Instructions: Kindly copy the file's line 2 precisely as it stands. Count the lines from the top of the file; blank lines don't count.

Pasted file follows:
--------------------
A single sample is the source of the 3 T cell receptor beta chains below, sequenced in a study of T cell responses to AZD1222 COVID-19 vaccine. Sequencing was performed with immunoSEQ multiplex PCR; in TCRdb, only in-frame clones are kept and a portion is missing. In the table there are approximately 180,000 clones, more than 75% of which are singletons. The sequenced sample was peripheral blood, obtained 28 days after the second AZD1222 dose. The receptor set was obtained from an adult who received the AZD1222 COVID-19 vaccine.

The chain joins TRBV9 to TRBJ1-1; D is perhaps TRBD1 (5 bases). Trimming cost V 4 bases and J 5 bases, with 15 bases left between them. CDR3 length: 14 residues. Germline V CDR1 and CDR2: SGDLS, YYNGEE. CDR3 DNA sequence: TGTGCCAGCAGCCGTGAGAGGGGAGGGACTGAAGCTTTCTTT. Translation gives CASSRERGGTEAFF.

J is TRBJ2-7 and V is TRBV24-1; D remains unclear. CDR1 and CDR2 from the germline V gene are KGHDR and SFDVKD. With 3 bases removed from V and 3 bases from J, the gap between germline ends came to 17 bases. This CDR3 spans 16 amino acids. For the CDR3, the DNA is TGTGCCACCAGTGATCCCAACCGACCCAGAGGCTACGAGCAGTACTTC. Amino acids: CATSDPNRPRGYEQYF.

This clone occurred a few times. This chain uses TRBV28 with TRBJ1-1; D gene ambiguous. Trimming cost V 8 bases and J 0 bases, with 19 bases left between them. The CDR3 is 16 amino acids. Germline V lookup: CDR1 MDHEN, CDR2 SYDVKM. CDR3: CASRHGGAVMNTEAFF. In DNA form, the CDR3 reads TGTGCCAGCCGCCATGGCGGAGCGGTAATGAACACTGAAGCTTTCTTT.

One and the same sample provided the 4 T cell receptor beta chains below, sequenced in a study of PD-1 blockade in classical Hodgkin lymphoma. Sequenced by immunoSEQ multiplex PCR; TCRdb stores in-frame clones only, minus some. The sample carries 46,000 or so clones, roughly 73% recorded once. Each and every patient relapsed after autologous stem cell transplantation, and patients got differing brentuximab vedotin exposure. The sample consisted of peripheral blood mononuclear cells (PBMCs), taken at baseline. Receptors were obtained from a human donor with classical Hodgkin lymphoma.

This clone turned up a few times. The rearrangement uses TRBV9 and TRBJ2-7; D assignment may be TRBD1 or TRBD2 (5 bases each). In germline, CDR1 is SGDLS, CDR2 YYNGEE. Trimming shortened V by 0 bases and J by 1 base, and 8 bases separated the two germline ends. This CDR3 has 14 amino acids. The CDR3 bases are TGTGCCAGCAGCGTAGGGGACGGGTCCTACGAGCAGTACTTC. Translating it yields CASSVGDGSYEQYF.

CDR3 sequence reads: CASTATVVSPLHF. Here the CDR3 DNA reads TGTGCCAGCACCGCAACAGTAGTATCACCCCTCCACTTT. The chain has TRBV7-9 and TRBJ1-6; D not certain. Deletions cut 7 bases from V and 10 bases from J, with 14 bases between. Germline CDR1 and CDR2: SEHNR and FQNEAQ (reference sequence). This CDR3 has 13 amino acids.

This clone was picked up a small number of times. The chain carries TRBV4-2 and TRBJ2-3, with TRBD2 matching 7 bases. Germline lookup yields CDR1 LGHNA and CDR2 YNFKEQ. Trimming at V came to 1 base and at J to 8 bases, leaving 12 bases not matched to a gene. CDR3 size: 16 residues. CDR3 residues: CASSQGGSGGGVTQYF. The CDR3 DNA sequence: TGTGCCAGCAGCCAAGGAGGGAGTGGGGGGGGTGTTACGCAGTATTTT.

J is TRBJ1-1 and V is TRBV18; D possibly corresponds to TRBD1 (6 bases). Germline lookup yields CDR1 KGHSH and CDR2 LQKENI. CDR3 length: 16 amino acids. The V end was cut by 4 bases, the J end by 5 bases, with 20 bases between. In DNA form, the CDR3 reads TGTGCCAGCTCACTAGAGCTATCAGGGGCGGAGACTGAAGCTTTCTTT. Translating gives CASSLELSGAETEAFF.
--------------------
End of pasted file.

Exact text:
The chain joins TRBV9 to TRBJ1-1; D is perhaps TRBD1 (5 bases). Trimming cost V 4 bases and J 5 bases, with 15 bases left between them. CDR3 length: 14 residues. Germline V CDR1 and CDR2: SGDLS, YYNGEE. CDR3 DNA sequence: TGTGCCAGCAGCCGTGAGAGGGGAGGGACTGAAGCTTTCTTT. Translation gives CASSRERGGTEAFF.